Land with houses can be pretty affordable if you expand your search range.



Thanks for the reply. I guess all of my requirements are flexible as long as most of them are met.

I have a very huge fascination with tropical/subtropical plants. For this reason, 9b would be great but not necessary.

Humidity isn’t a problem for me at all.

I would say the most important on my list are cost, house on property, proximity to a major city and temperature.

As for temp, no snow if possible, mild winters, and enough sun so I don’t get depressed.
 
Mike Jay
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I'm thinking that the South East could hit most of those criteria.  Good luck with your search!
 
Posts: 944
Location: Graham, Washington [Zone 7b, 47.041 Latitude] 41inches average annual rainfall, cool summer drought
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Tim Jones wrote:9. No more than an hour drive to a major city


How are you defining 'Major City'?

Less than an hour from a metropolis is going to be very hard to find at a low cost. If smaller scale cities are on your radar you can do better.
 
Tim Jones
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Kyrt Ryder wrote:

Tim Jones wrote:9. No more than an hour drive to a major city


How are you defining 'Major City'?

Less than an hour from a metropolis [Seattle, Portland or San Francisco  is going to be very hard to find at a low cost. If smaller scale cities are on your radar you can do better.



was hoping for a major metropolis such as SF, Seattle, Sacramento, or something similar. I live in Monterey wich is a bunch of small cities and mostly nature. This wasn’t that big of a deal for me. So not 100% necessary but it would be nice to get a bowl or ramen from time to time.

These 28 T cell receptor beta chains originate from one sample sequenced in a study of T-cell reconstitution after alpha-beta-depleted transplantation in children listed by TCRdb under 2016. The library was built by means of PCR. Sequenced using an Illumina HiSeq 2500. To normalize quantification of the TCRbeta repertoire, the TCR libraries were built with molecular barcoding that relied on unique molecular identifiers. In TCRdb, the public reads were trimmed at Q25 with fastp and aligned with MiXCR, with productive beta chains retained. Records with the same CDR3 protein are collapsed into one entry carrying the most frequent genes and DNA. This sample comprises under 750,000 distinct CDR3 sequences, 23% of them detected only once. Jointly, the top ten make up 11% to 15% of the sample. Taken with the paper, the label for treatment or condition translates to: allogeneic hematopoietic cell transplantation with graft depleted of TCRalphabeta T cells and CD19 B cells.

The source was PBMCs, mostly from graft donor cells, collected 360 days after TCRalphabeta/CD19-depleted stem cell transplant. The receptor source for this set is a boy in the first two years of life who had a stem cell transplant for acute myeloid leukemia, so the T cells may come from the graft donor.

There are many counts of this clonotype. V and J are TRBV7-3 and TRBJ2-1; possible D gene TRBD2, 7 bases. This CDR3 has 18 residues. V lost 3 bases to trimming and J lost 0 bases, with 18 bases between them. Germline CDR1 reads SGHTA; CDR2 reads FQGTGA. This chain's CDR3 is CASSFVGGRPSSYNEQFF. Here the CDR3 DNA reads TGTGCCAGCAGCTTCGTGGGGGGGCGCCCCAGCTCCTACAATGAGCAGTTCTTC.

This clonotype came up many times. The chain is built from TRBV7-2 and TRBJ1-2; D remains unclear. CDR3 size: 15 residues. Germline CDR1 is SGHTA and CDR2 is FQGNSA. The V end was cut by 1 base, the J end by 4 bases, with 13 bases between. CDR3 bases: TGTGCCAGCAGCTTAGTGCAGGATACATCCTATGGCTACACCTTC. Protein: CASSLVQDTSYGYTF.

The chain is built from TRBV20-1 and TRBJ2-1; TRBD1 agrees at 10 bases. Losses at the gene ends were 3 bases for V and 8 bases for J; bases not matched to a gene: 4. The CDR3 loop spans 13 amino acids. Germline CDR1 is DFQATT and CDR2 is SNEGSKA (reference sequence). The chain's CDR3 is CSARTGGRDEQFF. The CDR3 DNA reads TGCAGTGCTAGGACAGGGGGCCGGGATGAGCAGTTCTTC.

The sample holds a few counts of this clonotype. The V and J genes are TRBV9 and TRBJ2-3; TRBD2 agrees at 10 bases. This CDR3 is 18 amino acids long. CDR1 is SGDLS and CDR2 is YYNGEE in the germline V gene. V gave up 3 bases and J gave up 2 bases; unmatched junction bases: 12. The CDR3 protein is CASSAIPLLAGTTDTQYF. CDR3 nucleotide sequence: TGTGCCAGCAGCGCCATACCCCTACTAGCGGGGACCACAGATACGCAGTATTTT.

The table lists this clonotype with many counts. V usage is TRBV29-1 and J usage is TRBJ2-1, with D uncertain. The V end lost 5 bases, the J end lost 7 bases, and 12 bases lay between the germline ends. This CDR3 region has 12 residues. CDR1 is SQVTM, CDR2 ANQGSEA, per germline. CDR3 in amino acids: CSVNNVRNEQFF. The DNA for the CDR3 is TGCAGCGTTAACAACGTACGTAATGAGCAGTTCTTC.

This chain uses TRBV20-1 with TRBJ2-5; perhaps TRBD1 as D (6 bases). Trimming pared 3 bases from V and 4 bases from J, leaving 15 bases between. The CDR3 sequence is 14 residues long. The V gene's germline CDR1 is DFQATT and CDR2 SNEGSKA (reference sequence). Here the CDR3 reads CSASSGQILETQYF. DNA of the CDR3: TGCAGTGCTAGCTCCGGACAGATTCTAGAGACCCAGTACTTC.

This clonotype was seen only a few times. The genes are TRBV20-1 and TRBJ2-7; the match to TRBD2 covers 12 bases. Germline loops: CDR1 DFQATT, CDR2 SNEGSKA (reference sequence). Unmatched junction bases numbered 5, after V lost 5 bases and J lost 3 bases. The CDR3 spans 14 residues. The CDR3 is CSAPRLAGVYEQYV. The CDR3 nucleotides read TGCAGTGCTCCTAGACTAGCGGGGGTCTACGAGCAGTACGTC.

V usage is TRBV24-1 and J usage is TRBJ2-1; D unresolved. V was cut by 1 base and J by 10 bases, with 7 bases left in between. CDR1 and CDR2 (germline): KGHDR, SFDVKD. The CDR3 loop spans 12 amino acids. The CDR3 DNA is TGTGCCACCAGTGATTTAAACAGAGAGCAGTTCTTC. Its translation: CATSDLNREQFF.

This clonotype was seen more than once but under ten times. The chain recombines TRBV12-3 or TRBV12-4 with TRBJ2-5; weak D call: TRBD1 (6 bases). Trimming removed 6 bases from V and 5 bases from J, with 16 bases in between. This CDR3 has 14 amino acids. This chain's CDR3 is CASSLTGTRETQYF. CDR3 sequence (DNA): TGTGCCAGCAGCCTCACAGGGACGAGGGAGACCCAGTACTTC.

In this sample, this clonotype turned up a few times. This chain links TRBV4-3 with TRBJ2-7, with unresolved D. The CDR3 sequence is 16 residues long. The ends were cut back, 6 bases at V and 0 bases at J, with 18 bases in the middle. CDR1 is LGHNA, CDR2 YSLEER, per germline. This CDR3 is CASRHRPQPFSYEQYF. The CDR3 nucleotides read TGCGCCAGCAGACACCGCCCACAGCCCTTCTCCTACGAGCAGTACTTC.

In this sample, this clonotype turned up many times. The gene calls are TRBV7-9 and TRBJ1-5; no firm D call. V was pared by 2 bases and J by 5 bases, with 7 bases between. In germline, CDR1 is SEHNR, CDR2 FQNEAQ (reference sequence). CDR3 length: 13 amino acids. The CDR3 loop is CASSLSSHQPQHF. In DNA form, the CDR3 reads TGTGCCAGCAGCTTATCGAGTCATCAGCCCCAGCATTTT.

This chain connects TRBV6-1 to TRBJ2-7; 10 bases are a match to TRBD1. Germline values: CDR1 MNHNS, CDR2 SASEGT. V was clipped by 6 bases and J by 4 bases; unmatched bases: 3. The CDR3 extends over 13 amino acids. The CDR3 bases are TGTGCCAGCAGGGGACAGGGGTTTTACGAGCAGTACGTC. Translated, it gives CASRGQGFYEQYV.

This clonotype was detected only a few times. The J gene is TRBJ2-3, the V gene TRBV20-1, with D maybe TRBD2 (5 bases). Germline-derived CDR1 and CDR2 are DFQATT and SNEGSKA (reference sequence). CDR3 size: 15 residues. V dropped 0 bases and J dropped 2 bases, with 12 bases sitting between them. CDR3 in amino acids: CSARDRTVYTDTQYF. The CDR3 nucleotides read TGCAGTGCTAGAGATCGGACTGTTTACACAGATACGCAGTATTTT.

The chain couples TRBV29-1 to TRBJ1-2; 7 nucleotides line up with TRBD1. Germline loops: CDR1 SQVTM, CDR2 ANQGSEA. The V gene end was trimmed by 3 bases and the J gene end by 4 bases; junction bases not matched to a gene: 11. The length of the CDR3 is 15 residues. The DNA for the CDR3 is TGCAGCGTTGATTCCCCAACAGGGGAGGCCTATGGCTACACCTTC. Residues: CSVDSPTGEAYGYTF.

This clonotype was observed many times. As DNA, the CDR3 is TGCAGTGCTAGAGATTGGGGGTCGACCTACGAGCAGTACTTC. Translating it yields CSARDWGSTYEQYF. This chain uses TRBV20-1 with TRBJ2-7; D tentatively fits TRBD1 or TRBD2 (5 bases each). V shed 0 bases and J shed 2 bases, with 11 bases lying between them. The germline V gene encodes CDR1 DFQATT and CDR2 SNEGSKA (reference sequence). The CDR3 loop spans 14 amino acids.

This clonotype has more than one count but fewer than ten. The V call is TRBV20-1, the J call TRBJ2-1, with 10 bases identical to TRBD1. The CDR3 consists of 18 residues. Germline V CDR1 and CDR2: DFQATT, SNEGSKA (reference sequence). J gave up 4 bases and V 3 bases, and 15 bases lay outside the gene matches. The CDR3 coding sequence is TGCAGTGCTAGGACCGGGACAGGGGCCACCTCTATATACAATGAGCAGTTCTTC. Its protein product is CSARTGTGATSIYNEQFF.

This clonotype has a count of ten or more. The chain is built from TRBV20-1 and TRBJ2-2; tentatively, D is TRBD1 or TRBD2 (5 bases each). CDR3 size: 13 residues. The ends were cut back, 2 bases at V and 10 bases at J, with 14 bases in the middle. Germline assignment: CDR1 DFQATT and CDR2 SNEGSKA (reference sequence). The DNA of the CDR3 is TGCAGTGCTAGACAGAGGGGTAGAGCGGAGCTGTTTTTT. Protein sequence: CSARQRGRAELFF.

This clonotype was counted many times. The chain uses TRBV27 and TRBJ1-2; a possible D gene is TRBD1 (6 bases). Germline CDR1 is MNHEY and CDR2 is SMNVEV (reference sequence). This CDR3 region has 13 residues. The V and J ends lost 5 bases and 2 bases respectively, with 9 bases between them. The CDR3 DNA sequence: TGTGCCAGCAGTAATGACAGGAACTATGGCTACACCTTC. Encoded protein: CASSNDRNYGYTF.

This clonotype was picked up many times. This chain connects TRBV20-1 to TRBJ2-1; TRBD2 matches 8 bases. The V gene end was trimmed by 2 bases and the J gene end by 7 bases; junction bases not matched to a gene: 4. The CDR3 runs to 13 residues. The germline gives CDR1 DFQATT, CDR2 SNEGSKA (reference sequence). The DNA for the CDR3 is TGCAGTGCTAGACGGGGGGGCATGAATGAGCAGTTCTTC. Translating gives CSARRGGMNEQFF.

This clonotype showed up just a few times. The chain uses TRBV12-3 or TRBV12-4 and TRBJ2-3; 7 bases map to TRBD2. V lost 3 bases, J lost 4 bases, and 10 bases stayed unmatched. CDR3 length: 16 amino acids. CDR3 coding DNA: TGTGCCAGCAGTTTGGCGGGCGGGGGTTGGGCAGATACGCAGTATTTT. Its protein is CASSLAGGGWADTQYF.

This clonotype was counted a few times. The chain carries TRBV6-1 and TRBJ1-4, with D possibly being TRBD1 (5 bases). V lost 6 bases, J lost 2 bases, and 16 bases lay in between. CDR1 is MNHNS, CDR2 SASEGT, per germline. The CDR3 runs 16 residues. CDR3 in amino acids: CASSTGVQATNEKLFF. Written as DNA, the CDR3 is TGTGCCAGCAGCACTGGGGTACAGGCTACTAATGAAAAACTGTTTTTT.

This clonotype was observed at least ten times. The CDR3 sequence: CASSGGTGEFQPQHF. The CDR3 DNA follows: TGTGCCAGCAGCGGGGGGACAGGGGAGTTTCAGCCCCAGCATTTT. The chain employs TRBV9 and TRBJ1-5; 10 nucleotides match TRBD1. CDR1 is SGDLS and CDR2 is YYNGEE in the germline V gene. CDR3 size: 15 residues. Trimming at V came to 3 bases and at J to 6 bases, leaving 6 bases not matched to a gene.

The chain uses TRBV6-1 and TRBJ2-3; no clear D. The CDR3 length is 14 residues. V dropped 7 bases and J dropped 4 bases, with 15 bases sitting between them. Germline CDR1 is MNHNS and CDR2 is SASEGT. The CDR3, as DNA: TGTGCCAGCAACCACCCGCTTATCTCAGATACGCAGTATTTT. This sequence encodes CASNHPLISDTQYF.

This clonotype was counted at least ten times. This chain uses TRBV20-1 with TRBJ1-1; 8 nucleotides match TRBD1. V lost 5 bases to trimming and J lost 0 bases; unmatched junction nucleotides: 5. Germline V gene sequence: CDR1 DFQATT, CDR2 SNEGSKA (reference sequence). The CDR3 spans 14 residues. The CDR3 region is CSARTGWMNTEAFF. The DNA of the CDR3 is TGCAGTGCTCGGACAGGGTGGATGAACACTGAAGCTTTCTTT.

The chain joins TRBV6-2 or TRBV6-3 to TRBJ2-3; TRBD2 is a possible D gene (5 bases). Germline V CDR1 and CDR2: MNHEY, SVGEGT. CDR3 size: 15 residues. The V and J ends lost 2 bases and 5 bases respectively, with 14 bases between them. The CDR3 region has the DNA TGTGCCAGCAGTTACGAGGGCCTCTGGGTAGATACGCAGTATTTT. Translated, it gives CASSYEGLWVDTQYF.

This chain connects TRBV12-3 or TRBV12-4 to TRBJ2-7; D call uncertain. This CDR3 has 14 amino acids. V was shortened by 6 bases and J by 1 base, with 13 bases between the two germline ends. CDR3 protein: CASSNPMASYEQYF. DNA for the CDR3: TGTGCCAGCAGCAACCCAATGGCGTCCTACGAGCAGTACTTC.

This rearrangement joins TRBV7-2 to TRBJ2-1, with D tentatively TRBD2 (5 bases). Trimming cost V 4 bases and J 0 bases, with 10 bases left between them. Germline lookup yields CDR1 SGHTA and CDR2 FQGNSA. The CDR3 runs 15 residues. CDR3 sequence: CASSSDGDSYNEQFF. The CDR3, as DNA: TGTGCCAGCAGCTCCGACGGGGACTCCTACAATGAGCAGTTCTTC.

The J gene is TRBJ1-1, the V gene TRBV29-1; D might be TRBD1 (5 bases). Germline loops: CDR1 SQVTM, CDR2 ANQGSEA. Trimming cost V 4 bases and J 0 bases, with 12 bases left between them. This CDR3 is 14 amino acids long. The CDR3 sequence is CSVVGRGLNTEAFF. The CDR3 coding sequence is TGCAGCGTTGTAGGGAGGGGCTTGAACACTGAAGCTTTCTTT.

Mike Jay
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You may want to think in terms of how big the metropolis needs to be and also how big the nearby town where you shop is.  Knowing your actual needs could open you up to many more options.  I'm pretty sure you won't find the plot you want for under $150K near the cities you just listed.  But I could be wrong.

Metropolis levels:
International airport or regional airport
How fancy is the art scene
Quality of hospitals
Quantity of large employers

Town you call home (or is within 20 miles):
Home Depot or small town True Value
Movie theater or Redbox
Super Walmart or Dollar General
Hospital or urgent care clinic
Multiple restaurants or Subway

My personal criteria that helped us pick a specific area was that the town needed to not have a fudge shop.  If you visit touristy areas you'll know what I mean.
 
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Check out Hampton County, Virginia. It is just north of Norfolk, on the eastern shore. Zone 8b/9a
 
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Location: hot springs, Arkansas
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I'm biased but....Arkansas. 

this is hot springs, where I live.
It's an hour from Little Rock, which is a larger market, more variety.
The weather is mild year round, with great stormy springs and maybe one day of snow a per year. 
It's very affordable living, land is cheap, you can find land with no zoning/building restrictions.
Hot springs has a great art scene, loads of festivals and a great farmers market.
Loads of wildlife/nature.  Great rivers, hiking, biking, hunting, fishing, canoe/kayaking, camping.
Climate zones are 8a and 7b.
 
pollinator
Posts: 573
Location: Southern Arizona. Zone 8b
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Perhaps someplace near Tucson, but away from Phoenix.  Phoenix is crazy hot.

It's the right climate zone and there are lots of hills around.  You might be able to find 4 acres with a house for that price.